Difference between revisions of "Banach's fixed-point theorem"

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In the area of metric spaces a category of Mathematics, the Banach's fixed-point theorem states that a contracting map in a complete metric space has a unique fixed-point.

Proof

Given a contracting map, i.e. f:XX with a constant c<1 such that



we consider the sequences x0X and xn+1 = f(xn) which are Cauchy sequences, because for mn we have

.

If we can ensure that Cauchy sequences converge (the completeness condition), then we have a fixed point.

Uniqueness follows, because for two fixed points x and yX we observe



which implies x=y due to the properties of the metric.

Statement

Given a complete metric space (X,ρ), i.e. a metric space in which every Cauchy sequence {xn} ⊂ X, i.e. for every ε>0, there is an N such that m, nN implies ρ(xm,xn) < ε, has a limit, i.e. a point xX such that every ε>0 has an N such that nN implies ρ(x,xn) < ε. Given further a contracting map f: XX, i.e. there is a c < 1 such that

,

then there is a unique xX such that

,

i.e. x is a fixed-point of f.

Note that if f is not contracting, e.g. we can only assert , then there might neither be a fixed-point, e.g. the map f:RR:xx+1, nor if there is any fixed-point need it be unique, e.g. the map id:XX:xx. If the map is only weakly contracting, i.e.  there might not be a fixed-point, but if there is one, then it is unique.

Applications

rth root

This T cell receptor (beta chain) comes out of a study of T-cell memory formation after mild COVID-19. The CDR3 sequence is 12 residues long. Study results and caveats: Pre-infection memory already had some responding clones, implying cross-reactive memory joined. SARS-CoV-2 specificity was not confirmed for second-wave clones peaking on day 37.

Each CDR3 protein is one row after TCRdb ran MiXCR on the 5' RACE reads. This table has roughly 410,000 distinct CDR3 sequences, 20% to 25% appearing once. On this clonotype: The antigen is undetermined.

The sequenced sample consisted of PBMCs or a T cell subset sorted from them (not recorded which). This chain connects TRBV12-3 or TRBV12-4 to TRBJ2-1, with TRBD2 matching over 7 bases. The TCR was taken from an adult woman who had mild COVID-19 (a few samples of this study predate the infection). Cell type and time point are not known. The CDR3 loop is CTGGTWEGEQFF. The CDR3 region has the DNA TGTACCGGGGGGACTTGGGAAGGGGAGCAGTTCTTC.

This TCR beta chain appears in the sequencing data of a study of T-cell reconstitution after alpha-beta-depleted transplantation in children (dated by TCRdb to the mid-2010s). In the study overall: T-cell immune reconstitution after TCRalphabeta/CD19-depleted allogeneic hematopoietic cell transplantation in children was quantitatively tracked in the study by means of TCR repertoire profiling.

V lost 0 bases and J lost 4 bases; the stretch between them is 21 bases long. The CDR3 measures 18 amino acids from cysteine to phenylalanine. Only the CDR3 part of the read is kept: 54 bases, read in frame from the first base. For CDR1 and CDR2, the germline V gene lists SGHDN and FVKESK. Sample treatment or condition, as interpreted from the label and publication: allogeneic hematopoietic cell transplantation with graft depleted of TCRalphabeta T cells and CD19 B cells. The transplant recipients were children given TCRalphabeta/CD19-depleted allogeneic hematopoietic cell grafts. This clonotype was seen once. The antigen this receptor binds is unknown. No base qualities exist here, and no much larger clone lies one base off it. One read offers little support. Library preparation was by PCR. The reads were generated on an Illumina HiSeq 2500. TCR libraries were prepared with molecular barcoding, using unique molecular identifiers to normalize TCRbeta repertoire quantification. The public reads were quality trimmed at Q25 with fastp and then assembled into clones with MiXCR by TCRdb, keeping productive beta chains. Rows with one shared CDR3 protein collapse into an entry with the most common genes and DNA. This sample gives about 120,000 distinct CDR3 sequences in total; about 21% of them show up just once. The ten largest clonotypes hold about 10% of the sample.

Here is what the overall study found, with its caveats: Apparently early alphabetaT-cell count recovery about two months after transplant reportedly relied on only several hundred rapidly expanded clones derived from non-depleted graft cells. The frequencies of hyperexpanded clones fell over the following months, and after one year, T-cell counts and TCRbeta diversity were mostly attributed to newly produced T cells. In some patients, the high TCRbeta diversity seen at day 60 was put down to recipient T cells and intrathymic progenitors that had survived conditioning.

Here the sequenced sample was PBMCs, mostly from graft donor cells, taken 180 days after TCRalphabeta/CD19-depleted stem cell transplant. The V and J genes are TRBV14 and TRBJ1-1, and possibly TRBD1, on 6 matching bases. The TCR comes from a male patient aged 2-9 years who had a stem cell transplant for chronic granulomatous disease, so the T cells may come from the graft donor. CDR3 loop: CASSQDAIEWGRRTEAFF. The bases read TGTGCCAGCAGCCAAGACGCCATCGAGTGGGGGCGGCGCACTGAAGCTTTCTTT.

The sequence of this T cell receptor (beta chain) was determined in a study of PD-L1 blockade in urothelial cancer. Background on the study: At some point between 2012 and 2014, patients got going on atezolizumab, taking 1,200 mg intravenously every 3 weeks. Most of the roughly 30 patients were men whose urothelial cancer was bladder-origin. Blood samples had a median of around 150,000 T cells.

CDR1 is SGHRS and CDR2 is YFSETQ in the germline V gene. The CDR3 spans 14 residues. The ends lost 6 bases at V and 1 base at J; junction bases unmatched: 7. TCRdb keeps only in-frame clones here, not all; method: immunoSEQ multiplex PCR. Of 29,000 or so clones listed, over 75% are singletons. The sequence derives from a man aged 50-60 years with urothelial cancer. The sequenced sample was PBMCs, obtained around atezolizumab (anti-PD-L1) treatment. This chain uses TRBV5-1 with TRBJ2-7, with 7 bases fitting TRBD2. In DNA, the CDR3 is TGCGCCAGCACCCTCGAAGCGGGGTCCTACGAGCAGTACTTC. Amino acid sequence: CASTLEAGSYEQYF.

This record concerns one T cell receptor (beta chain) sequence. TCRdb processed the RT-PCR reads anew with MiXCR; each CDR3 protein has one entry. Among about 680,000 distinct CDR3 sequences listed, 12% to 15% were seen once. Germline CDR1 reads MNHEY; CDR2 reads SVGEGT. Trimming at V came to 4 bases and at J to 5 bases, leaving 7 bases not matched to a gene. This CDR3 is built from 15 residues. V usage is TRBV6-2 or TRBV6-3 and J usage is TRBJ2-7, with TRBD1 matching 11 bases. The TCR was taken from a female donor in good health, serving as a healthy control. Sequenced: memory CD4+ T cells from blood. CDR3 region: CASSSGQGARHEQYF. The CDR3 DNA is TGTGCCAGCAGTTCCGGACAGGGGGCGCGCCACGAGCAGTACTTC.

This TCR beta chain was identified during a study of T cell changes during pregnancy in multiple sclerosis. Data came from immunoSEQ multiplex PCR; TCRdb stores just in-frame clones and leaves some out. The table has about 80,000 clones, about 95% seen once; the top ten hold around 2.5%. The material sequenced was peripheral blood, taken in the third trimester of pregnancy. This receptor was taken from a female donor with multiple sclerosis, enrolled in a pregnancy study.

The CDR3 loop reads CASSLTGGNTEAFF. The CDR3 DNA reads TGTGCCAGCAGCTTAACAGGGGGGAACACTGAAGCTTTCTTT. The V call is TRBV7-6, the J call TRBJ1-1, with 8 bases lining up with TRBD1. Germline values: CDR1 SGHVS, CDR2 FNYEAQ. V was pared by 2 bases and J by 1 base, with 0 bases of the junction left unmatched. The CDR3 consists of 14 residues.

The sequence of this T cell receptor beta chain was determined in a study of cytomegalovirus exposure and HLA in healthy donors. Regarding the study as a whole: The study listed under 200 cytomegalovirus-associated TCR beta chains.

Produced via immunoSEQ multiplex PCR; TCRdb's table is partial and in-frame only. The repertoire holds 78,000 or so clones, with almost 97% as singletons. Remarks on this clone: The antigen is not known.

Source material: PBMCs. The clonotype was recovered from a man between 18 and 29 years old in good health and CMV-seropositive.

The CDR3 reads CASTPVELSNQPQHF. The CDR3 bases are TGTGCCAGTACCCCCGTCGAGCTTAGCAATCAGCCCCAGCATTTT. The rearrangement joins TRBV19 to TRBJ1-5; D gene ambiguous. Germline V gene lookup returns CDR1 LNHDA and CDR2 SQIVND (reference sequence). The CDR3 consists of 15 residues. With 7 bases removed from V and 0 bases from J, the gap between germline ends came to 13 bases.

Heron's and Newton's formulas for computing the rth root of a positive number. Let a > 0 and r > 0 be any positive numbers. from continuity and monotonicity we know that the equation



has a unique positive solution.

In the case r=2, Heron found the iterative formula  which converges for any x0 > 0 to the square root of a, because the map f:RR:x→ (x+a/x)/2 is contracting on the interval (ε,a) with ε=2a/(a+1) which can be checked estimating the derivative of f on the interval.

For arbitrary r we consider the function g(x) = xr-a and build the iteration

.

For the derivative we have



which vanishes at the fixed-point. Therefore there is a neighborhood of the fixed point for which the Newton iteration converges better than linear, namely quadratic, i.e. the error decreases as



for some 0<c<1.

Solution of a linear ordinary differential equation

Let



be an ordinary differential equation with continuous functions l and g on some interval [a,b]. Let further x0 ∈ [a,b] together with cR. Then the ODE with the initial condition



has locally a unique solution. The idea dating back to Picard is to use the complete metric space C[a,b] of continuously functions on the interval, to replace the differential equation by the integral equation



and to show that the iteration



is contracting if we reduce the interval to [x0-ε,x0+ε] with ε < 1/max |l| on [a,b].

Gluing together solutions we obtained for the smaller intervals, we can construct a unique solution on the whole interval [a,b]. Using the vector valued version of the theorem, we can also prove the existence and uniqueness of solutions of dth order linear ODEs. The statement in the nonlinear case is a local one (i.e. there is an ε > 0) as long as the implicit ODE



is continuous in all ys and F has a partial derivative with respect to the highest order y(d) is bounded away from 0.

Uniqueness of self-similar fractals

Another application is in the realm of fractals, namely an iterated function system is the union of a number of contracting maps



where the Si: XX are all contracting. The theorem then states that in the complete metric space of compact nonempty subsets of X with the Hausdorff metric



where Sδ is the δ-parallel extension of S there is a unique compact nonempty set FX such that S(F) = F, i.e. a fixed-set.

Literature

The theorem is standard in analysis and can thus be found in every introductory textbook about analysis.